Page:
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I am an MSW student who will be graduating in August. My school focus has been in mental health working with children, but I am considering renal social work if I can find a position.
Although I lack experience in this area, I do have a pretty solid understanding of the dialysis process, various modes, transplant, renal diet, fluid restrictions, etc. I spent a little over nine years as a patient, during which I did a couple of years of PD before starting on hemo. I am currently 5+ years post-transplant. My question for this group is would I be better of revealing my history in an interview or would it be best to not mention it?

Thanks,
 
Posts: 2 | Registered: 27 June 2015Report This Post
<kokomojo>
posted
Xplant
Consulted with the Clinic Manager of the dialysis unit that is my home clinic and she says yes to mention your medical background as she feels this will give you a good deal of insight into the dialysis field and you will have a unique perspective in seeing things from both sides

disclaimer my thoughts and no one else not no one not nohow Roll Eyes
 
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Kokomojo,

Thank you for taking time to research this and respond. My thoughts were that this would be seen in a positive light, but I could also see where an employer might not want to take the risks associated with having an employee with serious health problems.
 
Posts: 2 | Registered: 27 June 2015Report This Post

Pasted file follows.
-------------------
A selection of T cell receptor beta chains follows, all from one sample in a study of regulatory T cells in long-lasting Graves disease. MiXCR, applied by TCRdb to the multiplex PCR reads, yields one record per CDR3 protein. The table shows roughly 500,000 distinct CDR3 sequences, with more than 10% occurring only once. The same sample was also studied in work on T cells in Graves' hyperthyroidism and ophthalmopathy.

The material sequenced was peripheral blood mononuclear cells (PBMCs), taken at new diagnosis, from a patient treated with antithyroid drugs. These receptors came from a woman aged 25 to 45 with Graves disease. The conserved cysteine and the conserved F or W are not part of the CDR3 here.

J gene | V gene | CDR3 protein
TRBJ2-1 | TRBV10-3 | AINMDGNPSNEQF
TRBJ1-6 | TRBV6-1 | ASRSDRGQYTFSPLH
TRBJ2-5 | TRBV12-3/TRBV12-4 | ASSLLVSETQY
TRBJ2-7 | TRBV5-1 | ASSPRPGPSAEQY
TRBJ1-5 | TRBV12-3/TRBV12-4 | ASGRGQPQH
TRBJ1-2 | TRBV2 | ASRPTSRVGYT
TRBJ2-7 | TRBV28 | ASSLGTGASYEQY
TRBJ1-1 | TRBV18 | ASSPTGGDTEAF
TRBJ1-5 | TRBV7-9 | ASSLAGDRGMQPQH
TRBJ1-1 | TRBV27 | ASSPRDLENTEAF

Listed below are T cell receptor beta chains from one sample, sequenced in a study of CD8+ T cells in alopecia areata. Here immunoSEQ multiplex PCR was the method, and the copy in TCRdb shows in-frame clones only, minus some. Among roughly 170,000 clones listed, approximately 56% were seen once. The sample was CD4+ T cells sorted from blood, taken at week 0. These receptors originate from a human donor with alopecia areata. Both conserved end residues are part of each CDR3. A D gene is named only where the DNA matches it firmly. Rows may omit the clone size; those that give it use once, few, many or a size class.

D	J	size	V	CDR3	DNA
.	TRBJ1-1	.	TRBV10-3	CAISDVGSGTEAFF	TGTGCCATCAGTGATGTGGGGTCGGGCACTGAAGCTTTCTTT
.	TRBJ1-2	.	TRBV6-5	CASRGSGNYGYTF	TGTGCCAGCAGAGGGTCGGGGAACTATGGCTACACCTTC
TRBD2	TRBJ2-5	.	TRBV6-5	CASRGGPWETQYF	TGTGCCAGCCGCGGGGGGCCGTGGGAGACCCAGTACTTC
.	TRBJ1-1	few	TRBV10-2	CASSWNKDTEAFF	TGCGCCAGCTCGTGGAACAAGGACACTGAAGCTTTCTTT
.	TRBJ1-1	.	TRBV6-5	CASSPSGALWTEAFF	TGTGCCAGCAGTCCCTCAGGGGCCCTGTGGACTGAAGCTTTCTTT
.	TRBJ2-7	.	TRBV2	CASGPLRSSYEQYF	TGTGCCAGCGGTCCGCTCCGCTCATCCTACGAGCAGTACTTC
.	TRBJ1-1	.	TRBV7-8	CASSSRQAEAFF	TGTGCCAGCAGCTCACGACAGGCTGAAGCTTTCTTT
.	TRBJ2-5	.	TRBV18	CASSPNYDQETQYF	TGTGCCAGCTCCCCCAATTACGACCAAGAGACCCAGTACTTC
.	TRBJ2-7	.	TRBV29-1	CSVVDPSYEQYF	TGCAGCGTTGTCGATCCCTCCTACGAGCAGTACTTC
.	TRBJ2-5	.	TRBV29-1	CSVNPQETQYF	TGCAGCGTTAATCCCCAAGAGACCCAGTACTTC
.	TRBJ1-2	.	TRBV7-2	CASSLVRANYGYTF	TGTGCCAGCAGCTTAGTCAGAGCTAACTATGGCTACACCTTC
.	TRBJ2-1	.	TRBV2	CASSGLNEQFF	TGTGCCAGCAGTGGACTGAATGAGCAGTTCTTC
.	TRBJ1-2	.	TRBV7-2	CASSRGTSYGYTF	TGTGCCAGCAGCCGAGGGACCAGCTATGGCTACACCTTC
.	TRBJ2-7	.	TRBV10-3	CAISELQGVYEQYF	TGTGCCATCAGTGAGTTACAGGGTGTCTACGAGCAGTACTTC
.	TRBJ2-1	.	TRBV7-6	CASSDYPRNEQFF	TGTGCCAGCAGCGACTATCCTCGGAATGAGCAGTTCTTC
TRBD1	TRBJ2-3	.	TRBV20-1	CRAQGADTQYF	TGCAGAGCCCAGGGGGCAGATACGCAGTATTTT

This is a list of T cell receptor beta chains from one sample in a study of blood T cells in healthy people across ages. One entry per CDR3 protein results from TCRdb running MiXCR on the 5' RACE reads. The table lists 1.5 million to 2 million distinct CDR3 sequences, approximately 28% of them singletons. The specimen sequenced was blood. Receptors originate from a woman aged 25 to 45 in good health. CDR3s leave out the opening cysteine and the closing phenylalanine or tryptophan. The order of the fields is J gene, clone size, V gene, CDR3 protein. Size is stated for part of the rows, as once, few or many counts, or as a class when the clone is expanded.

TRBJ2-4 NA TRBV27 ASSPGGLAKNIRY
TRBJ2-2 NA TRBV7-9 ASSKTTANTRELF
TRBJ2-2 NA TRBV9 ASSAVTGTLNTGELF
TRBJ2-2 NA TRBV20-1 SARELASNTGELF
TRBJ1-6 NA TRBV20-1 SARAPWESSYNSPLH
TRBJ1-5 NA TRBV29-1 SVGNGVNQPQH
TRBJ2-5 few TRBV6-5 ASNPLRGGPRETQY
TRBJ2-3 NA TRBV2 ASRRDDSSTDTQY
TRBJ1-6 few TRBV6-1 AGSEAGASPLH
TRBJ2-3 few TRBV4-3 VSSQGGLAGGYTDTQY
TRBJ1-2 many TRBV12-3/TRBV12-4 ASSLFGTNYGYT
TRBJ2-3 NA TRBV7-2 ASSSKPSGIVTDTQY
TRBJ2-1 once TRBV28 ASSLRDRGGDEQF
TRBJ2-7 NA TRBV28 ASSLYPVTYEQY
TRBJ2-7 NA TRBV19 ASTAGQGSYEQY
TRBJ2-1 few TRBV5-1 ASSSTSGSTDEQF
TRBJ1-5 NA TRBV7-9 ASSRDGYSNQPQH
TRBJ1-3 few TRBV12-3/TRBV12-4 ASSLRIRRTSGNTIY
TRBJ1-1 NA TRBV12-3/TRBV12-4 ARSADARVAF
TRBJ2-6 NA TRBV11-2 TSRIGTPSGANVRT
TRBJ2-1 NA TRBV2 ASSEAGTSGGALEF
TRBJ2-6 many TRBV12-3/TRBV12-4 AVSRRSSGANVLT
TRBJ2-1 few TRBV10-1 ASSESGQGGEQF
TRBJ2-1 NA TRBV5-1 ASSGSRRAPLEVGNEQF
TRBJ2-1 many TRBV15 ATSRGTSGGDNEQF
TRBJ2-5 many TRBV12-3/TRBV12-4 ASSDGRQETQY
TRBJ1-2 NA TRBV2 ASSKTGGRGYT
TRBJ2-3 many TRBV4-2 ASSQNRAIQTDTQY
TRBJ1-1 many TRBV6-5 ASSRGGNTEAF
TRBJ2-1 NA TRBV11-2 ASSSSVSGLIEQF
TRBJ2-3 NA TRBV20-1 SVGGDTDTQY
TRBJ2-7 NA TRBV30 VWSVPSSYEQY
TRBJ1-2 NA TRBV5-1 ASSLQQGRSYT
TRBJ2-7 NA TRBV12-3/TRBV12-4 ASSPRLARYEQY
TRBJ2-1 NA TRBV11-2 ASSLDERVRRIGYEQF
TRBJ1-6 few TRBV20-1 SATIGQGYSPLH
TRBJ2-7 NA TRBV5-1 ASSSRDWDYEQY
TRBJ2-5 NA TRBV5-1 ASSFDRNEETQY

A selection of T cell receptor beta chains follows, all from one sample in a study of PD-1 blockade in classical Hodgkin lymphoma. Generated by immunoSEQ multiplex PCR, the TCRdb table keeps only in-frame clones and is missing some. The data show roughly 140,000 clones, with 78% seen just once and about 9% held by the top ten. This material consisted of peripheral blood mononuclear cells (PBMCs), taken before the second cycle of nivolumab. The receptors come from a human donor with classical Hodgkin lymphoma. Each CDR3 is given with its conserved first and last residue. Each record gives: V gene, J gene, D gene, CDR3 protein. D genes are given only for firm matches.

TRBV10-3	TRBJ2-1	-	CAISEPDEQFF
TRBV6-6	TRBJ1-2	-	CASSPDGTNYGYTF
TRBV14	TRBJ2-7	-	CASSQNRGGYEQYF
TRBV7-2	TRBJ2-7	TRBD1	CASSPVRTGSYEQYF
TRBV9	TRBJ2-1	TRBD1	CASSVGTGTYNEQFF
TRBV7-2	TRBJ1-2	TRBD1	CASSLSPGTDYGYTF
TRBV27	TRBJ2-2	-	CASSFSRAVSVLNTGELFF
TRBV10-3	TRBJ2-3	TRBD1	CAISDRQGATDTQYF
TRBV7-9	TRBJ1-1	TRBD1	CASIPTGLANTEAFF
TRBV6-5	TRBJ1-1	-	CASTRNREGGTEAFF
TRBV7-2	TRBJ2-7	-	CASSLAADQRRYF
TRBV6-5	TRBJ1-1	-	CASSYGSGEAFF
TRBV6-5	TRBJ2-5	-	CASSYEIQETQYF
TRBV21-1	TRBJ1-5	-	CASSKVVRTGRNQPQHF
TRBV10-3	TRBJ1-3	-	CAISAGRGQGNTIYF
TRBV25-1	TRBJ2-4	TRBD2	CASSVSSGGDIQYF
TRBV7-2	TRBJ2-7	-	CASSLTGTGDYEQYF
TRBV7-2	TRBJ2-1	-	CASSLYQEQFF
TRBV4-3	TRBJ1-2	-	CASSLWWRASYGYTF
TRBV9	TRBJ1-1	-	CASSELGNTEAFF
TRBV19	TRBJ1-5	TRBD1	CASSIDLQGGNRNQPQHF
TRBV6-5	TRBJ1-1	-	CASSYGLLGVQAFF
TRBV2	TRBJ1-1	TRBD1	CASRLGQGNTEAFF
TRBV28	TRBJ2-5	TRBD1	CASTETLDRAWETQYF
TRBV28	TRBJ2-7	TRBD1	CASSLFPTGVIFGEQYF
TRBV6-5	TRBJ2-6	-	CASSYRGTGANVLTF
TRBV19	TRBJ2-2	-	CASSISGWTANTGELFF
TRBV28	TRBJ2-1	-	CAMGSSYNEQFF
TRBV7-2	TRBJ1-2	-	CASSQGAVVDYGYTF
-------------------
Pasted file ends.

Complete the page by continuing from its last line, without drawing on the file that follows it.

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A social worker on the National Kidney Foundation's Council of Nephrology Social Workers' listserv asked me to post this message to you.

Hello Xplant,

I think it's wonderful that you are considering working with renal patients with your first-hand experience! In my opinion, you should share the information on interviews because your experience as a dialysis and transplant patient is a huge ASSET and will be a great tool when you work with patients. You want an employer who will similarly view this experience as an asset and someone who does not want to hire you after hearing about your own history does not deserve to have you!

An important thing to think about as well: it is crucial to fully think through what you will and will not share with patients and coworkers about your experience as a dialysis/transplant patient. As a social worker, boundaries are very important and if you don't think it through, you may end up, "in the moment", sharing more personal information with a patient than you intended or than is appropriate. If you clarify with yourself in advance, though, you will be better prepared to navigate this type of scenario.
Best of luck!!
Sarah Korenblit, LMSW
Houston, TX
 
Posts: 19 | Location: Overland Park, KS, USA | Registered: 07 June 1999Report This Post
<It'sJustME>
posted
If you are comfortable sharing that into, I would share it! Rapport should never be underestimated, and in this example, it can only help you to guide your clients! Best of everything!
 
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